Therefore, the likelihood of significant popular opposition should not be underestimated. A harsh government response could plunge the country into turmoil and even trigger a situation akin to civil war. By the same token, external pressure could have the opposite effect, enhancing religious and nationalist feelings and increasing popular solidarity with the regime. Either way, the most likely result, would be a further tightening of the social and political spheres, and a silencing of dissenting voices, including those of a significant number of clerics, notably those of former President Muhammad Khatami and Ayatollah Mehdi Karrubi, a former speaker of the parliament and presidential candidate in 2005. The process of Iran’s democratization, already impeded in the last four years by the resistance of the hardliners, will further erode.
Thus, it is impossible to predict with even minimal accuracy the future of democracy in Iran. Indeed, extreme conditions of turmoil might lead the Revolutionary Guards to take power. There has already been a significant degree of politicization of the Guards, and Ahmadinejad has appointed many former officers to important posts, especially as governors of sensitive regions.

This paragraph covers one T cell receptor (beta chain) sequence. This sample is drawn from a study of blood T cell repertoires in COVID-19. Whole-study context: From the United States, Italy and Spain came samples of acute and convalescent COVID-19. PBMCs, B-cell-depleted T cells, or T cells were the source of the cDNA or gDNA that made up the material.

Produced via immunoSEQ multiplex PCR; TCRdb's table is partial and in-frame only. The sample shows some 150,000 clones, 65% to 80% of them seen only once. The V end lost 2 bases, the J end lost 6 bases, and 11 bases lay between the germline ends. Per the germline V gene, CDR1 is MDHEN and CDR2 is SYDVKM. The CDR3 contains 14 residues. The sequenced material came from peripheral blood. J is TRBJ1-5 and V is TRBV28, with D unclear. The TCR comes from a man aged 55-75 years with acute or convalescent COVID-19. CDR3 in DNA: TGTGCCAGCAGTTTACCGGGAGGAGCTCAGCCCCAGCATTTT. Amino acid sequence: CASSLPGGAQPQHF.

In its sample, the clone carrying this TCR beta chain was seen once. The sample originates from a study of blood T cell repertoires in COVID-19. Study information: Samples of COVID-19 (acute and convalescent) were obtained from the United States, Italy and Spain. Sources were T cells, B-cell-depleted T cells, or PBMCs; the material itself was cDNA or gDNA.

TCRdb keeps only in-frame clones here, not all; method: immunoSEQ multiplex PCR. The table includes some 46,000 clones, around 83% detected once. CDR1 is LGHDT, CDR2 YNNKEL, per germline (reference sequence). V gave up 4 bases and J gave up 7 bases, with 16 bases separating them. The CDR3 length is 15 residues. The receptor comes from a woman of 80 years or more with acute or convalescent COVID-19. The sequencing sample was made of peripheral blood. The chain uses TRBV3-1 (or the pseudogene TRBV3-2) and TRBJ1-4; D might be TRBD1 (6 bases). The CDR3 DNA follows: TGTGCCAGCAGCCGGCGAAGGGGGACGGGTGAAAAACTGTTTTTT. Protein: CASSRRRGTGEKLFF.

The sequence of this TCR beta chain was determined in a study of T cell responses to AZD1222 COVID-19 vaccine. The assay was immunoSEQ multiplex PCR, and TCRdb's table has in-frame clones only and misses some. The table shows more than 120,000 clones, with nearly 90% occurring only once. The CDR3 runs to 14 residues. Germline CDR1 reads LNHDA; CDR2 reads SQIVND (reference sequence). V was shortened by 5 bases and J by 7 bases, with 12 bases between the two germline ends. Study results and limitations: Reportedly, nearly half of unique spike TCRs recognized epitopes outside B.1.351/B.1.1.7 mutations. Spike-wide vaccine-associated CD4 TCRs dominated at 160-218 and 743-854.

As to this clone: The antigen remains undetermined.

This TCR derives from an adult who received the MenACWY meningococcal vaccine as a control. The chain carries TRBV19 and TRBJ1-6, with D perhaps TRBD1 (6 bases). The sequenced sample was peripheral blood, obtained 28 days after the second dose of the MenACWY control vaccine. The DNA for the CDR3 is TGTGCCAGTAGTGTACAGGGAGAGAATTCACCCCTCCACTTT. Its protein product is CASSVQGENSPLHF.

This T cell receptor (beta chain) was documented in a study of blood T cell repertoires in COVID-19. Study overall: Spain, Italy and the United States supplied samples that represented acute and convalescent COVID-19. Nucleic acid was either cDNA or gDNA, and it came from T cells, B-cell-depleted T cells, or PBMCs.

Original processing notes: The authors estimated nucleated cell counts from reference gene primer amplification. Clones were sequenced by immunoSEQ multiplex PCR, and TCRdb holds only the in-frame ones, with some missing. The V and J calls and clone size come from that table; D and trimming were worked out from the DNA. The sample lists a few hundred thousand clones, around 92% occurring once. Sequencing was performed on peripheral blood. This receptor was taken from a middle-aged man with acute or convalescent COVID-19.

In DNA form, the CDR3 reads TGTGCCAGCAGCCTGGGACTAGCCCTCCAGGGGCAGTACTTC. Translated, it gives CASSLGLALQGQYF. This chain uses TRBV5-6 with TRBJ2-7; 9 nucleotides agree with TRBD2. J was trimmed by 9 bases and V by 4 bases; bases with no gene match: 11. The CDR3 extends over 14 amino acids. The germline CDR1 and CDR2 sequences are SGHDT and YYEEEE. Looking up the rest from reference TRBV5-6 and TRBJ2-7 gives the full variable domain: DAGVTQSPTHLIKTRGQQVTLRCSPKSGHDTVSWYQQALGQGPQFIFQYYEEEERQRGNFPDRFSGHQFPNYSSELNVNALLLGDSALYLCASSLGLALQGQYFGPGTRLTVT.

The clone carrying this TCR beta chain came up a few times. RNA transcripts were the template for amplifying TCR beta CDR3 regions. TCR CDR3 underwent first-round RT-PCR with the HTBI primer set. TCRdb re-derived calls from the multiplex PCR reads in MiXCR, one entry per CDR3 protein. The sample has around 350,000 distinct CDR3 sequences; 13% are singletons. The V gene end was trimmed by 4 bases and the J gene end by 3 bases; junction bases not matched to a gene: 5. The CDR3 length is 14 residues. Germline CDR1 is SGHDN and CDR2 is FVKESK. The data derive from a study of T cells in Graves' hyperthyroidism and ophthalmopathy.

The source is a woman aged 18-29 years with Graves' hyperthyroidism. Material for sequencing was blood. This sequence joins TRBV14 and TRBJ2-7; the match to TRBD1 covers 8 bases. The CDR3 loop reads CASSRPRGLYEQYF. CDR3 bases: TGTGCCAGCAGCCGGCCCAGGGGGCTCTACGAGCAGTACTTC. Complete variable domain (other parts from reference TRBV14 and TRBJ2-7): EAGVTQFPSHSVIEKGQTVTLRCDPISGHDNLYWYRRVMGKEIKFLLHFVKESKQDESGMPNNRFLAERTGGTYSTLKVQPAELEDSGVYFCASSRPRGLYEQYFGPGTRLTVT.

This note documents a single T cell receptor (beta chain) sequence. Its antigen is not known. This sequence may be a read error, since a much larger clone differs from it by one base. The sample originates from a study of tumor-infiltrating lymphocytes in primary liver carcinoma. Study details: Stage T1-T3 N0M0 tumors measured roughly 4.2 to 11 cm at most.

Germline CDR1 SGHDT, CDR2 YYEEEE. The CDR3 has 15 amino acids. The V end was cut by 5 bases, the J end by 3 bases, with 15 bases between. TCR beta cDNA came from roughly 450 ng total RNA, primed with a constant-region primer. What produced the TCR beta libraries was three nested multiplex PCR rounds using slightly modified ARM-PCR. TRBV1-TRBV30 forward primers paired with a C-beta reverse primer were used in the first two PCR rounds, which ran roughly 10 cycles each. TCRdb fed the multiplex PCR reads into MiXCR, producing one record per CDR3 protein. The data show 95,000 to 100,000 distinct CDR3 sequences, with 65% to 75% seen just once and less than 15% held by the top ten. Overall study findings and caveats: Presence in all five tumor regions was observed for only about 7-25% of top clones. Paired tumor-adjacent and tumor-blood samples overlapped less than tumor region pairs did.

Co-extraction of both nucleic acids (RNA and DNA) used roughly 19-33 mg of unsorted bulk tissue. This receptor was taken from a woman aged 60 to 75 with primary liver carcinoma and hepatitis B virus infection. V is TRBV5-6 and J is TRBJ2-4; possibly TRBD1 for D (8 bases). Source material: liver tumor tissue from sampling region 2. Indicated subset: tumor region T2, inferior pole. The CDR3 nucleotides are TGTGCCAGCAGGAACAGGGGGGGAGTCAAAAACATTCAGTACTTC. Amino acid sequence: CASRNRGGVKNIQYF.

Furthermore, it is not at all certain that sanctions would resolve the nuclear dispute. If Iran insists on pursuing a nuclear program, the risk of some sort of military action against the country will greatly increase. The consequences of even limited military strikes confined to nuclear sites against Iran are extremely hard to foresee. What is clear is that they will be highly damaging to Iran and, in a worst-case scenario, could lead to the country’s partial or complete disintegration. In the post-Soviet era, the United States and even some European countries no longer see a unified Iran as important for regional stability. On the contrary, some see Iran more as a potential rival for regional influence than a valuable buffer, which was Iran’s historic role for two centuries. This change of attitude is attested to by the fact that the United States has always insisted on maintaining Iraq’s territorial and political unity, while in Iran’s case, it has only called for freedom for the Iranian people, a call that some Iranians have interpreted as support for separatist movements in Iran.